Thursday, December 10, 2009

  • President Obama Wins Nobel Peace Prize: “The Instruments of War Do Have a Role to Play in Preserving the Peace”


    President Obama accepted the Nobel Peace Prize today in Oslo, Norway, less than two weeks after he ordered 30,000 more troops to Afghanistan. In a possible attempt to avoid questions about the Afghan war, the White House has canceled the traditional press conference held by Nobel Peace Prize winners. In addition, the White House has canceled other events held every year, including a dinner with the Norwegian Nobel Committee, a television interview, appearances at a children’s event promoting peace, as well as a visit to an exhibition in his honor at the Nobel Peace Center. [includes rush transcript]

  • Indigenous Activists March on US Embassy in Copenhagen Urging Obama to “Stop the US Energy Industry’s War on Native Peoples and Lands”


    Shortly before President Obama received his Nobel Peace Prize in Oslo, a coalition of North American indigenous groups marched to the US embassy in Copenhagen calling on Obama to stop what they described as the war on native peoples and lands waged by the US energy industry. Speakers at the protest included Faith Gemmill from Arctic Village, Alaska and Clayton Thomas-Muller of the Canadian-based Indigenous Tar Sands Campaign. [includes rush transcript]

  • Kumi Naidoo of Greenpeace on Obama’s Peace Prize, Obama’s War, Copenhagen and Climate Debt


    Longtime South African activist Kumi Naidoo was recently appointed the new executive director of Greenpeace International. In 1986 Naidoo was forced to go underground after he was arrested for violating the apartheid government’s state of emergency regulations. He later became one of the founders of the Global Call to Action Against Poverty. We speak to Naidoo about Obama’s Nobel Prize, the status of the Copenhagen summit, climate debt, and how his days resisting the apartheid government have influenced his current fight for climate justice. [includes rush transcript]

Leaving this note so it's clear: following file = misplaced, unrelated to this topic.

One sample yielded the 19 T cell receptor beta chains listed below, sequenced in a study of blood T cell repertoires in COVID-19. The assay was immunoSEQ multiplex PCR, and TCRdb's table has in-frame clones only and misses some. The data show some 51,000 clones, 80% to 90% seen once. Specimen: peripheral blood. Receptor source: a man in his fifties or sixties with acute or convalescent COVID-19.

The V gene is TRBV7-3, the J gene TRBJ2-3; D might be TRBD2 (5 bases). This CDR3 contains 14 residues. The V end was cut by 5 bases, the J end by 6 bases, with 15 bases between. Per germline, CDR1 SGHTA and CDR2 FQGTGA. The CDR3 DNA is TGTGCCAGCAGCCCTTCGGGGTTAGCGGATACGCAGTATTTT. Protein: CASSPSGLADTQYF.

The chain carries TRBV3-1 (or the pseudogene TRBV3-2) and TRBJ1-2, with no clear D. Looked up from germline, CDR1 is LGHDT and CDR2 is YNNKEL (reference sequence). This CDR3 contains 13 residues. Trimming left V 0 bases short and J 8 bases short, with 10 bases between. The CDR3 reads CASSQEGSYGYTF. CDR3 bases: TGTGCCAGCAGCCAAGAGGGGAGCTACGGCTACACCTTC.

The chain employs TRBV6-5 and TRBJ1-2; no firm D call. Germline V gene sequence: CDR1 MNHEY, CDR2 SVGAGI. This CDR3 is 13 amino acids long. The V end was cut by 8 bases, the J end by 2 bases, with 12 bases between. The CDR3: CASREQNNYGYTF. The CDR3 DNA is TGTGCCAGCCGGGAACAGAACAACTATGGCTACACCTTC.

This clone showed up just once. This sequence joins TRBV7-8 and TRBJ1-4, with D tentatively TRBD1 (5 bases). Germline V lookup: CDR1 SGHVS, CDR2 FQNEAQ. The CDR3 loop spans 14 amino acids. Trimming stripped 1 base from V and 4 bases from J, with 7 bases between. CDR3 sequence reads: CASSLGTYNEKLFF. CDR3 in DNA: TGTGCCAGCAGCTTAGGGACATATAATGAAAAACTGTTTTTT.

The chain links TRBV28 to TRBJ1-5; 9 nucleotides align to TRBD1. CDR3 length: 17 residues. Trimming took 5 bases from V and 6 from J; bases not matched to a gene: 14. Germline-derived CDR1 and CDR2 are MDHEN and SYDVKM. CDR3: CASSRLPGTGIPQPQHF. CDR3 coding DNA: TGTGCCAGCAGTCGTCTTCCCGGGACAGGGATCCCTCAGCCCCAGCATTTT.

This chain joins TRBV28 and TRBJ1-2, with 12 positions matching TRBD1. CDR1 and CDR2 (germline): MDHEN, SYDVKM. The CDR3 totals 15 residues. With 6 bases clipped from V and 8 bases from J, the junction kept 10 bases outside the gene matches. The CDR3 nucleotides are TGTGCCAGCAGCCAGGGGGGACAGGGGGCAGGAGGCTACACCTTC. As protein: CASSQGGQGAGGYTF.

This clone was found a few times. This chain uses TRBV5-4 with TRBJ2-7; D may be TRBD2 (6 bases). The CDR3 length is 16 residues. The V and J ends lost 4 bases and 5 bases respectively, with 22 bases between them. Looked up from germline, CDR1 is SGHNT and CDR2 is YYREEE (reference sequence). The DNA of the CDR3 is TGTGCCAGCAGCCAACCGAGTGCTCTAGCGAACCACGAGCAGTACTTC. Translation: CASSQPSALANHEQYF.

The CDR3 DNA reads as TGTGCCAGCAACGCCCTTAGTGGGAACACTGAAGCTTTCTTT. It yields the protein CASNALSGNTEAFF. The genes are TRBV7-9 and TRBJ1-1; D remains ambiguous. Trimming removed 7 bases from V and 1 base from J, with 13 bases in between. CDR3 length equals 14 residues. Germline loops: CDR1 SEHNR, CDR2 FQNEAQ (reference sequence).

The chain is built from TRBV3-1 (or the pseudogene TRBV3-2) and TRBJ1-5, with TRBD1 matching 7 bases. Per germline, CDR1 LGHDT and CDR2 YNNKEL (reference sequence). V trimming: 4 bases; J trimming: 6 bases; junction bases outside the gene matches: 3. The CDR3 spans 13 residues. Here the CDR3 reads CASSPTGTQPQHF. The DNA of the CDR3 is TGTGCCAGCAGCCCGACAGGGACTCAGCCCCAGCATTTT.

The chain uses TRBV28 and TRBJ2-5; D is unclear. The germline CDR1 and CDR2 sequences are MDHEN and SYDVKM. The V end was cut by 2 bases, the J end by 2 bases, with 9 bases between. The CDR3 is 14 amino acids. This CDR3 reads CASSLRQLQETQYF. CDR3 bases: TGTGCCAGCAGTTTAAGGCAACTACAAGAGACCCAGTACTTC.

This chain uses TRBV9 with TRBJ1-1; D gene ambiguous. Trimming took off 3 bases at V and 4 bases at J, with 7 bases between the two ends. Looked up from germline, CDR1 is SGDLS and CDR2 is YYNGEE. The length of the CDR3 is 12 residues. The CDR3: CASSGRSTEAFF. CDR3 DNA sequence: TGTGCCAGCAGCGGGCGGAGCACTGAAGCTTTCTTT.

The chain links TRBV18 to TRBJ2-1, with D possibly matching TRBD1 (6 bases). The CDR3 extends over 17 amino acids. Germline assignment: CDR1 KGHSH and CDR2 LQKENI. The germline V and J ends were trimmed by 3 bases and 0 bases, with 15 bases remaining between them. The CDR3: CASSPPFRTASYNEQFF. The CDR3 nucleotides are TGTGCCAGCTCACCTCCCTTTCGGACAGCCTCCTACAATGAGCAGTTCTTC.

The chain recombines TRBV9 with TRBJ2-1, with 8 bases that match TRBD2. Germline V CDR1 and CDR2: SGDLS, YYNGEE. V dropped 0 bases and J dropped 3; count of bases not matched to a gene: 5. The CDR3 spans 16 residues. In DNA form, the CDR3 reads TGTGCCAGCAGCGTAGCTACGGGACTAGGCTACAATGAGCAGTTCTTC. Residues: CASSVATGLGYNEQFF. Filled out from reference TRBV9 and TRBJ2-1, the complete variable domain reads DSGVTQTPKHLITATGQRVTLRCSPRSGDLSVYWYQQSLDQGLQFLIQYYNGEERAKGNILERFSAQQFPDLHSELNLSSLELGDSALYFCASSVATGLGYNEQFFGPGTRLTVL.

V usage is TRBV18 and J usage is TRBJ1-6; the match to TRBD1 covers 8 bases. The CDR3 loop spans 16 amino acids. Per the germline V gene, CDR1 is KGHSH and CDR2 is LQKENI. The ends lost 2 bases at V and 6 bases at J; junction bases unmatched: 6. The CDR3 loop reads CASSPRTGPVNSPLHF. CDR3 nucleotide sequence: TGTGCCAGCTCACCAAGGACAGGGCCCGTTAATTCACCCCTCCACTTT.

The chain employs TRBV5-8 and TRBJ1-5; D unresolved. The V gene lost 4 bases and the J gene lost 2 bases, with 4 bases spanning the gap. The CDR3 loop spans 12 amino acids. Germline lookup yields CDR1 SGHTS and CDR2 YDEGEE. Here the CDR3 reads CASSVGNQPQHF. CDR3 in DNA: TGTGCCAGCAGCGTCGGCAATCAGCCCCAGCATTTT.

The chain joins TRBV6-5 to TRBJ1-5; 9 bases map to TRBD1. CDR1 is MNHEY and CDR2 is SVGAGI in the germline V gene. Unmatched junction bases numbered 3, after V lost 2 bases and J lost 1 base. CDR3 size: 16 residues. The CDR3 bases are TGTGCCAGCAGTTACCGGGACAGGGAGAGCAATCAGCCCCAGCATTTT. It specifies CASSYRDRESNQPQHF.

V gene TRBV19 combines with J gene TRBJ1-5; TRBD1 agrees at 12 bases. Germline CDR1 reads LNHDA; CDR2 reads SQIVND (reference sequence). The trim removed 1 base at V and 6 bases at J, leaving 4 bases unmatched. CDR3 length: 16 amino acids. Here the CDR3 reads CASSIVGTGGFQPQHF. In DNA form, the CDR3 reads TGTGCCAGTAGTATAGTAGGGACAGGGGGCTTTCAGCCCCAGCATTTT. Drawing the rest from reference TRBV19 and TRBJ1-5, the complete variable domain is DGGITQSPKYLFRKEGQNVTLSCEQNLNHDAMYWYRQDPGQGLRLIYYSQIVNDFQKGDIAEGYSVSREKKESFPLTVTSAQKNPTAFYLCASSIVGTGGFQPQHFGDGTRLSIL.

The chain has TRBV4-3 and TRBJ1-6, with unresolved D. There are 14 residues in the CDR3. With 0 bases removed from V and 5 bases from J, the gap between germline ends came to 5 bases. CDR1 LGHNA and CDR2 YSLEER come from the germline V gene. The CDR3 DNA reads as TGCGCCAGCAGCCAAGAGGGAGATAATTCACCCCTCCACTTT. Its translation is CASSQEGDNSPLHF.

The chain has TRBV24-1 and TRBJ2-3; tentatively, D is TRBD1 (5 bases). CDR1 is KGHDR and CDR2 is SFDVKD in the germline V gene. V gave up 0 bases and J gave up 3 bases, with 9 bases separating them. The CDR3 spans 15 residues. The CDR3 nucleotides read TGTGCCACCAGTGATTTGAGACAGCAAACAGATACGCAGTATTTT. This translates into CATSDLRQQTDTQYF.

• Citing Its Survival, Pacific Island of Tuvalu Interrupts Copenhagen Summit to Call for Binding Climate Commitments


    The Pacific Island nation of Tuvalu has taken a firm stand at the climate talks here in Copenhagen, citing its very survival as being at stake. Tuvalu is among the world’s most vulnerable to rising sea levels due to climate change. On Wednesday, Tuvalu tried to get the full conference to consider a legally binding new protocol that would require more aggressive reductions in greenhouse gas emissions and a more ambitious climate target than is being considered. [includes rush transcript]

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    Juan González on How Puerto Rico’s Economic "Death Spiral" is Tied to Legacy of Colonialism
    Could Puerto Rico become America’s Greece? That’s a question many are asking as the island faces a devastating financial crisis and a rapidly crumbling healthcare system. Puerto Rico owes $72 billion in debt. $355 million in debt payments are due December 1, but it increasingly looks like the U.S. territory may default on at least some of the debt. Congress has so far failed to act on an Obama administration proposal that includes extending bankruptcy protection to Puerto Rico and allocating more equitable Medicaid and Medicare...


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